In 1985 nuclear physicist Phillip Morrison lectured at Harvard about the Manhattan Project. I asked Dr. Morrison if the Los Alamos scientists were aware of the long-term effects of nuclear radiation? Morrison answered “yes,” the scientists knew, but it wasn’t a consideration. Scientists at that time were enshrined in secrecy. After the war their names and faces were lauded for making the atomic bomb. No one was held accountable for creating a crime against humanity, not the military, not the Truman administration, not politicians and not the scientists and engineers.
William Hartung, director of the Arms and Securities Project in Washington, acknowledged that scientists and engineers are the only people capable of designing and making nuclear weapons. They are the source of weapons of mass destruction. From 1933 to 1945 at least 150 major U.S. corporations independently enjoyed multinational business relations with the Nazi Party. Standard Oil, IBM Corp., Du Pont provided the Nazi war machine with a secret aviation fuel, computer technology and Zyklon-B, the gas used in the death camps. Without these corporations Adolf Hitler could never have come to power and Germany could not have started World War II. Hence the atomic bomb would not have been made. Hiroshima and Nagasaki would not have been bombed.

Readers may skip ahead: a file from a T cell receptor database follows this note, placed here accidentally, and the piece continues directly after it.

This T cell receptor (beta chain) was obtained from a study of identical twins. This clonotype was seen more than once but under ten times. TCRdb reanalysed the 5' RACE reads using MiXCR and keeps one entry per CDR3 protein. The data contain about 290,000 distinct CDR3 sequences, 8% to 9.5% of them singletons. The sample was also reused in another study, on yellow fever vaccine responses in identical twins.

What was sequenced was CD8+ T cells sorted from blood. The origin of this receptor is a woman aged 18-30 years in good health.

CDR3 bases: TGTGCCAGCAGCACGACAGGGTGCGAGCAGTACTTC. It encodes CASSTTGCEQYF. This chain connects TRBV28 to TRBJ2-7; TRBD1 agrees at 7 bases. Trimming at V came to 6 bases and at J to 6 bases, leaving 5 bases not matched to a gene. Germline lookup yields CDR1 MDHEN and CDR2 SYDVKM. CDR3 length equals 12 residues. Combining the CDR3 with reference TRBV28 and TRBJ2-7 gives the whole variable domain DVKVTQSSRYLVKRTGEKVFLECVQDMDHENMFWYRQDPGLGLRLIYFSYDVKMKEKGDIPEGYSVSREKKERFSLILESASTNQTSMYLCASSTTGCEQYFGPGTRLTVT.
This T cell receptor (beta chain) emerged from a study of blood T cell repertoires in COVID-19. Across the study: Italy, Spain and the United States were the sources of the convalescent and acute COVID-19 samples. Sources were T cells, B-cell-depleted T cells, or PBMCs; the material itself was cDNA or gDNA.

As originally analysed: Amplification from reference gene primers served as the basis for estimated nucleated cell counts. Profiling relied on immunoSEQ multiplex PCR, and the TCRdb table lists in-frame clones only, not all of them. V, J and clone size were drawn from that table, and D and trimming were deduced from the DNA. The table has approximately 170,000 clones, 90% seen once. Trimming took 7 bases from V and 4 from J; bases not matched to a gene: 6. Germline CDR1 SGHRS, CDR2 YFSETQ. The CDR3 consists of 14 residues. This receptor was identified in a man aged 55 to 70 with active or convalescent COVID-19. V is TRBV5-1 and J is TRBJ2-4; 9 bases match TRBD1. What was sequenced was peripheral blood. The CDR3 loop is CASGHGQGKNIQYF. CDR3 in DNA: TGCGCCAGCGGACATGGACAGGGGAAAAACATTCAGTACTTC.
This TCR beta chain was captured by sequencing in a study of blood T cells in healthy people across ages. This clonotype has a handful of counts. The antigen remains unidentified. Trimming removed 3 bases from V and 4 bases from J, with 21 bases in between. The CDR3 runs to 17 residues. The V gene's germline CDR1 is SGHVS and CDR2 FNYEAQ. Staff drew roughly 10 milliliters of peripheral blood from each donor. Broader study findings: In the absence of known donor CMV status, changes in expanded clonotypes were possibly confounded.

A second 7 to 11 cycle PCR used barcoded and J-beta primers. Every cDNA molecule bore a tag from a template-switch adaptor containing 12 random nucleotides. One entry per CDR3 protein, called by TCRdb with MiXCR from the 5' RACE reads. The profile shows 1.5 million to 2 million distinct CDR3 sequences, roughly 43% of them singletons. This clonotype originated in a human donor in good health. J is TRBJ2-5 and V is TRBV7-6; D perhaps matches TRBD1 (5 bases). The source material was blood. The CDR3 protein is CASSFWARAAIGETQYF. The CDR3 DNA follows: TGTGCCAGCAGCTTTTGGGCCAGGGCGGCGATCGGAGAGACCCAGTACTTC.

Today we must hold scientists, engineers corporate CEOs accountable for their actions. We must meet face to face with corporate executives to discuss weapons divestment. We need to find the key to national compassion and act on it for the survival of humankind globally. We owe it to the survivors of Hiroshima and Nagasaki, who are now reaching out to future generations in their own words: “We are telling our stories so these young people will never have to suffer what we suffered so many years ago.”
Chestnut Hill, Massachusetts